Tutorials

How to embed webfonts into your website Part 1/3

Using external webfonts are becoming increasingly popular online; web designers are expanding the scope of their typography with the inclusion of newer web fonts. Such websites as Dafont, FontSquirrel and Google Fonts all have hundreds of typefaces to choose from.

 

There is a big pitfall however that many designers who decide to code for the web don't realize right away. Manysimply just add the .ttf file extension to the Fonts folder on their computer and expect this to enable the font to work on their coded websites. This isn't the case however as fonts that aren't native to Dreamweaver need to be properly embedded first in both the website's root folder and the Dreamweaver software. Some designers will simply use the Google fonts embed code at the head of their html file to try and circumvent this. This isn't a wise solution though as the Google fonts code will only display fonts on a website that is connected to the internet.

 

This means that if your website is offline for some reason, Dreamweaver will display whichever default font you programmed to display on the site. This is why it's always better to take the time and properly embed the font so that it will display on a website at all times. This article assumes you already have some Dreamweaver and coding knowledge and know the fundamentals of setting up and managing your site's directory. We'll touch on a few basics but will focus more on getting new fonts to work in your Dreamweaver project. We'll also be doing this article from a PC running Windows 8, although the process is the same for whichever platform you're using.

 

We begin by finding a font that we want to use online. We'll visit a font website such as www.fontsquirrel.com and find a font we want to use in our design. If you're lucky, you may find a font that already comes with a web font kit included in which case you can bypass this portion of the article and skip further down to where we go into adding the fonts to your root folder. We'll assume for now though that you can only locate the .otf or .ttf file extensions which are used to add to the Fonts folder of your computer to be able to use the font in a design program such as Photoshop or Illustrator. We already know we want to use the Oswald font so we'll type it in in the search bar at the top.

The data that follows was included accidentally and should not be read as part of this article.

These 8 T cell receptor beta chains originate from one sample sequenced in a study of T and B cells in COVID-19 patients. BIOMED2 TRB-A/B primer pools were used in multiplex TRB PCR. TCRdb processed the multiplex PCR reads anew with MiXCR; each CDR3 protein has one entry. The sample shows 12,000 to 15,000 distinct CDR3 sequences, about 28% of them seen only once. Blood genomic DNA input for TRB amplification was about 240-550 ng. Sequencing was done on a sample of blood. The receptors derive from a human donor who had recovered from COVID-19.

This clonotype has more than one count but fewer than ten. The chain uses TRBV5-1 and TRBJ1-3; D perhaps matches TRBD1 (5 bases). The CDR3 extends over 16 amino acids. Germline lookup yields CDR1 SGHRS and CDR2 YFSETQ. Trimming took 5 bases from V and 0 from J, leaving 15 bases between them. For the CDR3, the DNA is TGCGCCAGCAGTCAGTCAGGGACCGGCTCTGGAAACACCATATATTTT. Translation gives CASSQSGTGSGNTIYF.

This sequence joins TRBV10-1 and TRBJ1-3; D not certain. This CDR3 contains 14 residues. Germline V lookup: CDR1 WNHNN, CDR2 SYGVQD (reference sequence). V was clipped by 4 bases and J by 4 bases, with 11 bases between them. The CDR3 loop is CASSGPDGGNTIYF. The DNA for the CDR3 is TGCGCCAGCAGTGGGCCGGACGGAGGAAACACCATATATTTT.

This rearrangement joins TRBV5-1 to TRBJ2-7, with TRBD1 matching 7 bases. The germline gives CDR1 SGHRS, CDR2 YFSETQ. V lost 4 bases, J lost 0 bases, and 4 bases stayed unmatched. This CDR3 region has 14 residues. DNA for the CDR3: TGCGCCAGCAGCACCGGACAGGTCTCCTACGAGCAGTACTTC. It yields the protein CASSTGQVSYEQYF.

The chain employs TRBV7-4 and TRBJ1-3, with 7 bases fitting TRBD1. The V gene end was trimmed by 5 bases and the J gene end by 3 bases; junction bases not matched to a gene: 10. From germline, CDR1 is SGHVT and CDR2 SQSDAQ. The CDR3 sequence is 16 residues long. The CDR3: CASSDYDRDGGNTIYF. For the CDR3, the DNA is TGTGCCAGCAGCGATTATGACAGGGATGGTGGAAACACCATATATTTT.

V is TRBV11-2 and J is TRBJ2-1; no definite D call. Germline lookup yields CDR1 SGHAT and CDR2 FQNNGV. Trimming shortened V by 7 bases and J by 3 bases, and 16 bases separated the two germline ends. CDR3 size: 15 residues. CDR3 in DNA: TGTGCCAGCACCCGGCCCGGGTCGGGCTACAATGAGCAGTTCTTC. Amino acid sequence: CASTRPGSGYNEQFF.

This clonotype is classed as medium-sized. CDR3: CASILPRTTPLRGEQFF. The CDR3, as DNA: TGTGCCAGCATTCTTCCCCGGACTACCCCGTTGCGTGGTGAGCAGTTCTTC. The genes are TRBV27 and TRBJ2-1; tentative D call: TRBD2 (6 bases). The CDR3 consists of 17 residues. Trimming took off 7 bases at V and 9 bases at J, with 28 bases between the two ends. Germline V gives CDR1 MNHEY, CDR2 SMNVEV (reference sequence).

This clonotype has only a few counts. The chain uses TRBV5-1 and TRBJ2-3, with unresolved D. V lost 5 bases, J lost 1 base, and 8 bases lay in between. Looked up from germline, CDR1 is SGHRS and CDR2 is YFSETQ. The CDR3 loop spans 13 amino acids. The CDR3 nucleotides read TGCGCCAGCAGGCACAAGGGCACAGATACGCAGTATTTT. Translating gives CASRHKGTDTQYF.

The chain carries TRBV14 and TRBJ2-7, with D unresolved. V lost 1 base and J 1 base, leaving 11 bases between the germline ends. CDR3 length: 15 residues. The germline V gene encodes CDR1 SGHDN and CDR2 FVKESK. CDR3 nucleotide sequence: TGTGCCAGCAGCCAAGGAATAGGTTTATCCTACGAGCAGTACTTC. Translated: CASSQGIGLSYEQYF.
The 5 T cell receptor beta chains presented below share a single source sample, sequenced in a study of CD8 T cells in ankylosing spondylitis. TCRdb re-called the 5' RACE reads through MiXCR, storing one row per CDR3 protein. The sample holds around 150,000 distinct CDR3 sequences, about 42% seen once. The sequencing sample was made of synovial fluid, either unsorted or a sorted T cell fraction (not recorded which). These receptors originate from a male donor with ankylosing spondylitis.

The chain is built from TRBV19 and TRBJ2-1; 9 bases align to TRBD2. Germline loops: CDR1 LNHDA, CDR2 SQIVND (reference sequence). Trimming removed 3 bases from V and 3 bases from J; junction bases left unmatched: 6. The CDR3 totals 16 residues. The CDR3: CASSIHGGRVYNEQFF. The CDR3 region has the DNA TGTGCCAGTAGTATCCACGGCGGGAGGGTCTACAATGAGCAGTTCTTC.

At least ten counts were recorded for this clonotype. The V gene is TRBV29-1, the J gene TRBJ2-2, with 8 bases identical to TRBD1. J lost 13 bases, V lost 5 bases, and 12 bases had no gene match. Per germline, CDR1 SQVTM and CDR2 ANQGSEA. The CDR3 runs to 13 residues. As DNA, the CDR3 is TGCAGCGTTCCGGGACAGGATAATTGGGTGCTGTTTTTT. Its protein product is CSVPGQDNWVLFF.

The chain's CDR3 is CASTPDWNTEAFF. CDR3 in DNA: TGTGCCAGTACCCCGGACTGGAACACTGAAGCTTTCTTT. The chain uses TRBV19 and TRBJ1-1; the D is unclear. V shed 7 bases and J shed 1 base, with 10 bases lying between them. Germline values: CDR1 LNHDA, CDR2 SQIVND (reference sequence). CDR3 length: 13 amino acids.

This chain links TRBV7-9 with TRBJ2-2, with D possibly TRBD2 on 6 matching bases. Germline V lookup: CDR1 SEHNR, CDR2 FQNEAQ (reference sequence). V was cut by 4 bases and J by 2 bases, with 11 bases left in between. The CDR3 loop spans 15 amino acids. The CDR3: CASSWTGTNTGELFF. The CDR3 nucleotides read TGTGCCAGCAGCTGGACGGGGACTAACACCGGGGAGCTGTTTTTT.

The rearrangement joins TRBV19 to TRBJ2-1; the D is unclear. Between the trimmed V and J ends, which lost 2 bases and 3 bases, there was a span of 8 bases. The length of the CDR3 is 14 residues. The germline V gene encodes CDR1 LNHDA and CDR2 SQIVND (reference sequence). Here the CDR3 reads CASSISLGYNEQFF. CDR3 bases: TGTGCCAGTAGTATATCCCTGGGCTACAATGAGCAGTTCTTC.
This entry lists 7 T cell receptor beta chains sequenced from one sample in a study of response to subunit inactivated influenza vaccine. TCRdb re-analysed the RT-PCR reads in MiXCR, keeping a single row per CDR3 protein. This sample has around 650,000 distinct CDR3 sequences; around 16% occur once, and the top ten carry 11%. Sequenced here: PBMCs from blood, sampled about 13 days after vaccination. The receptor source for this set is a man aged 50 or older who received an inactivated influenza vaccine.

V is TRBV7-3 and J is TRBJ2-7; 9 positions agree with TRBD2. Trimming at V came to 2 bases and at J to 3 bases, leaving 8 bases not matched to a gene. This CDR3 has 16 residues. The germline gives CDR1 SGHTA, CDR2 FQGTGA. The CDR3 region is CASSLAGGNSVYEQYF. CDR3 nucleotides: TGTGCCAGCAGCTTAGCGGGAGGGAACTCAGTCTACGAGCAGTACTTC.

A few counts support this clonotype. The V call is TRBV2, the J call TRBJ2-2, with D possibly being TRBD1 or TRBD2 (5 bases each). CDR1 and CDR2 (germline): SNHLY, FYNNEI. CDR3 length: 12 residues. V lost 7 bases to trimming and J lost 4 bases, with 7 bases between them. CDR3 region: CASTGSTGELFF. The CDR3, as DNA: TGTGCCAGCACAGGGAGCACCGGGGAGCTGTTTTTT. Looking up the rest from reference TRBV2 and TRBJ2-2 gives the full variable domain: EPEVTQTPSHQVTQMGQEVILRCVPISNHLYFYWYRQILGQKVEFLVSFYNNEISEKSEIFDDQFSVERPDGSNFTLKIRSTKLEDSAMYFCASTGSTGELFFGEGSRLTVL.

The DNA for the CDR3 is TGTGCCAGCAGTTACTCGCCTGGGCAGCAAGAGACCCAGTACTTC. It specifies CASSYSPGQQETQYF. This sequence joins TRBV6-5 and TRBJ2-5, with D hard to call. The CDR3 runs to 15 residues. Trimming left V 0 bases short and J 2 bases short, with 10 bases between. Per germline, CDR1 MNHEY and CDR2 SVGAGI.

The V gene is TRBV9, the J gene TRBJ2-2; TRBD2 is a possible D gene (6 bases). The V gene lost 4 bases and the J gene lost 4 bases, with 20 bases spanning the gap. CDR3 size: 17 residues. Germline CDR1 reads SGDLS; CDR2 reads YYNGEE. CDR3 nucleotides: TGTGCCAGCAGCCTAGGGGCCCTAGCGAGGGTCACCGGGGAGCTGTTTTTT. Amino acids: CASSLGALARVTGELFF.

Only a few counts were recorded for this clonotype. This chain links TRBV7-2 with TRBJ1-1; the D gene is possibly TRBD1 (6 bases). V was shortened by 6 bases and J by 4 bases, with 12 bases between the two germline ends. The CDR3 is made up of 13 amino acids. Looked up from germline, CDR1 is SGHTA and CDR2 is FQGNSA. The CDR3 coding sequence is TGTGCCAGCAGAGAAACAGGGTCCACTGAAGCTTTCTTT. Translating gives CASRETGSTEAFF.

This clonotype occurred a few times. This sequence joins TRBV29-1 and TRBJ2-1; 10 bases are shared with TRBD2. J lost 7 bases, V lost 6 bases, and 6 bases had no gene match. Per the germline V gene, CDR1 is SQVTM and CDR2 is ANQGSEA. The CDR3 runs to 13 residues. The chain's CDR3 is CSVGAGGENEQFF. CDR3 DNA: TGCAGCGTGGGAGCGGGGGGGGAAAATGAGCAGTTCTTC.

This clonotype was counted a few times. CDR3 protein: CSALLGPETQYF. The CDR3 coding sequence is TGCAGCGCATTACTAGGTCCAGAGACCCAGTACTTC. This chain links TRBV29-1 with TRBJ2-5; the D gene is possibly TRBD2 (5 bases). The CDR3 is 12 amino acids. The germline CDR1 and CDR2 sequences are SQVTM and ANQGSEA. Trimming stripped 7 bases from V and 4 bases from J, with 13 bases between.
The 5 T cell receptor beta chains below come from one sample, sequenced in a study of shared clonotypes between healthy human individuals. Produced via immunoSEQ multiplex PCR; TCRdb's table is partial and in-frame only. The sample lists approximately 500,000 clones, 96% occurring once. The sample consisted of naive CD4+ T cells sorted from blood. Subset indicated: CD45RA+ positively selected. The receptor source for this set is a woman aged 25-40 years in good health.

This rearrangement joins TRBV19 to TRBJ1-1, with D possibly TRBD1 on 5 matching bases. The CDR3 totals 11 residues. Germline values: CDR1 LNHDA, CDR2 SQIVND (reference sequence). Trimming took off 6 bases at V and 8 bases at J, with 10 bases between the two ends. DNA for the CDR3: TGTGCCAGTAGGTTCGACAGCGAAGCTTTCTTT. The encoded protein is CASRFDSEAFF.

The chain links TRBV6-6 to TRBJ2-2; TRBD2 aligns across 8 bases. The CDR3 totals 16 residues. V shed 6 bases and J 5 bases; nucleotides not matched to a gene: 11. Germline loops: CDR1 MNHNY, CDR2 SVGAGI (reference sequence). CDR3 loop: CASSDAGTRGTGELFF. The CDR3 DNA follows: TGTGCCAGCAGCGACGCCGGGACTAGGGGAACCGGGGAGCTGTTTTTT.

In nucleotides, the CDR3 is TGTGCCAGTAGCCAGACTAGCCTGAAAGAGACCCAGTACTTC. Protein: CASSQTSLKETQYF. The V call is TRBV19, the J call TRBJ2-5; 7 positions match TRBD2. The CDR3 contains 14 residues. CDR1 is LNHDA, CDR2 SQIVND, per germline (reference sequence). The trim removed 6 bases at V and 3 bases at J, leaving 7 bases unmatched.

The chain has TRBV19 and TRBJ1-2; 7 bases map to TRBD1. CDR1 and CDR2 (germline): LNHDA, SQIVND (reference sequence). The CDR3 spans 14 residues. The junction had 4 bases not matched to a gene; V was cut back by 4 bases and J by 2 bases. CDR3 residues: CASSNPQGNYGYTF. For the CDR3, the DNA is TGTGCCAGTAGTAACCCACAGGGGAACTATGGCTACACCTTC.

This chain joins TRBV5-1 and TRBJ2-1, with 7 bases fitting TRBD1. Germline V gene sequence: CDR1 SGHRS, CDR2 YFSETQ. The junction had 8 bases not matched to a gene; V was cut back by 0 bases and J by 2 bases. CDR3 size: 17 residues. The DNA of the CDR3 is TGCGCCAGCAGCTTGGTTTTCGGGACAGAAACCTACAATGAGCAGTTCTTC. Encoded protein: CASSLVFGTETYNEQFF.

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You can quickly see if a font has a web font kit already available by clicking the “Webfont Kit” option above or checking the “Font Filter” on the side bar and seeing if there is an X beside the Webfont option. In both cases this font does not have a web font kit already created so we'll have to make our own later on.

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First we'll download the .otf file for this font. You'll find the download link in blue at the top of the page. Sometimes it may be a .ttf file instead – if your font has that one then download that link instead. Doing this will prompt you to download or save a zip file of the font somewhere on your computer.

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We'll save it to our Downloads folder. After this we'll open up the new folder and look at the files we just downloaded: As you can see the Oswald font comes with Bold, Regular, Light and Stencil options. We only want to use the Bold option so we'll drag/or copy and paste the file for Oswald Bold into our computer's Fonts folder. This can easily be found on your computer by using the search command. This means the font should now be useable in your design programs (although you will have to restart the software if it's currently open to see the font)

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For the moment we're able to design using this font but in order to actually have the font appear online after we use it in Dreamweaver, we still need to embed the Oswald font in our site root folder and in the Dreamweaver software. We'll take a look at how we do this in the next two articles.

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